Open Access Te Herenga Waka-Victoria University of Wellington
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Layering History: Applying the Historic Urban Landscape Approach to the New Zealand Context

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posted on 2023-09-11, 07:24 authored by Adelaide Gorton

The housing crisis is a significant contemporary issue in New Zealand that is particularly contentious in areas of significant heritage value. While current heritage management systems in New Zealand present development as a threat to heritage, recent advancements in heritage management theory present an alternative perspective. The Historic Urban Landscape (HUL) approach is a theoretical and methodological framework that presents the urban landscape as a result of the layering of events and meanings imprinted on the environment over time, which collectively result in the environment experienced today. As such, heritage is considered an integral part of the urban landscape, and instrumental in guiding urban development towards a sustainable future, as opposed to being a barrier to it. This thesis presents the HUL approach as a viable solution to address the housing crisis in New Zealand.

This research tests the effects of the Historic Urban Landscape approach on the housing and social needs of an urban community, by implementing an adaptation of the framework’s recommended methodology within the inner-city suburb of Mount Cook, Wellington. As the HUL approach is primarily used by local governments as a long-term strategising tool, this thesis develops a master plan, subsequent Character guides and finally a conceptual architectural intervention on a key site in the suburb, to exemplify how HUL could be implemented within a New Zealand context, and what the effects of this might be in the urban environment. The research found that the implementation of the Historic Urban Landscape approach is a viable option for meeting the housing and social needs of urban communities throughout New Zealand. It guides the development of housing and other amenities within the historic urban landscape in a way that is simultaneously sympathetic to the site and addresses the needs of the community, in a way that comprehensively and sensitively responds to the unique contexts of the historic urban landscape in question.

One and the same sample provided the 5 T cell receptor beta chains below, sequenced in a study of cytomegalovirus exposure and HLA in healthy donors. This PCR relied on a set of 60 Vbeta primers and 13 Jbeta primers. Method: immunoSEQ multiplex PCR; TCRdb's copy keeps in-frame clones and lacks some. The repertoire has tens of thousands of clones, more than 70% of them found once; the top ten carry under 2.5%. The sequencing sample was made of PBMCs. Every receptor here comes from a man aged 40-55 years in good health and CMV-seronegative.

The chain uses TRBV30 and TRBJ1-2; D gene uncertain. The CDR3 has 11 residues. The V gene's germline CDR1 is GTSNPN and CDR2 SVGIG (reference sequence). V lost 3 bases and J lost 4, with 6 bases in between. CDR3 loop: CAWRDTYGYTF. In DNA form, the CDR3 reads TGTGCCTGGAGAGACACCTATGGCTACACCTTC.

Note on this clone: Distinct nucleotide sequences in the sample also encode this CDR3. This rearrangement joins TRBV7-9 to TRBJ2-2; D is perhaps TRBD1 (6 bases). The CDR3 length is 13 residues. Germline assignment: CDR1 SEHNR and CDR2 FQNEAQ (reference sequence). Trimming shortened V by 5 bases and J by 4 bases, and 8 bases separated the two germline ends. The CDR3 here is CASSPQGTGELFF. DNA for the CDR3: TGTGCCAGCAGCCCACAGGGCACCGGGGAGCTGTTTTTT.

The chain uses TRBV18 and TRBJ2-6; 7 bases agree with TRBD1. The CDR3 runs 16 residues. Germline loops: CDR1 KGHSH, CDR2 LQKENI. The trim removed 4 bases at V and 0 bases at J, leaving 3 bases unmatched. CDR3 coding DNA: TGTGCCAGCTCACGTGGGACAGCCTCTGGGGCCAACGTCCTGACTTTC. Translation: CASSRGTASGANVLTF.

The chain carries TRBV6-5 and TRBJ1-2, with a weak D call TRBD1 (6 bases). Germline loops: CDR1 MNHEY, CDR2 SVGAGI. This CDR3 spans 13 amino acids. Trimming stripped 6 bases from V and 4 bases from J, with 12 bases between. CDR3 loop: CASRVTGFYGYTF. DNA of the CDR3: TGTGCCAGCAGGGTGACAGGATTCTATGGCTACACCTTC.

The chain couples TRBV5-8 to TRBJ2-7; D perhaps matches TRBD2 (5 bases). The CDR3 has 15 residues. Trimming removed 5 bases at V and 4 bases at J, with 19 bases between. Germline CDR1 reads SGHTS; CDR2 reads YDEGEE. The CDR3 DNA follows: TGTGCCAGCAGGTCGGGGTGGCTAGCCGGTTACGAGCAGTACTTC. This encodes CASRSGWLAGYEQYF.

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Date of Award



Te Herenga Waka—Victoria University of Wellington

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Degree Discipline


Degree Grantor

Te Herenga Waka—Victoria University of Wellington

Degree Level


Degree Name

Master of Architecture (Professional)

ANZSRC Socio-Economic Outcome code

130405 Conserving the historic environment; 130403 Conserving intangible cultural heritage

ANZSRC Type Of Activity code

2 Strategic basic research

Victoria University of Wellington Item Type

Awarded Research Masters Thesis



Victoria University of Wellington School

Wellington School of Architecture


Dudding, Michael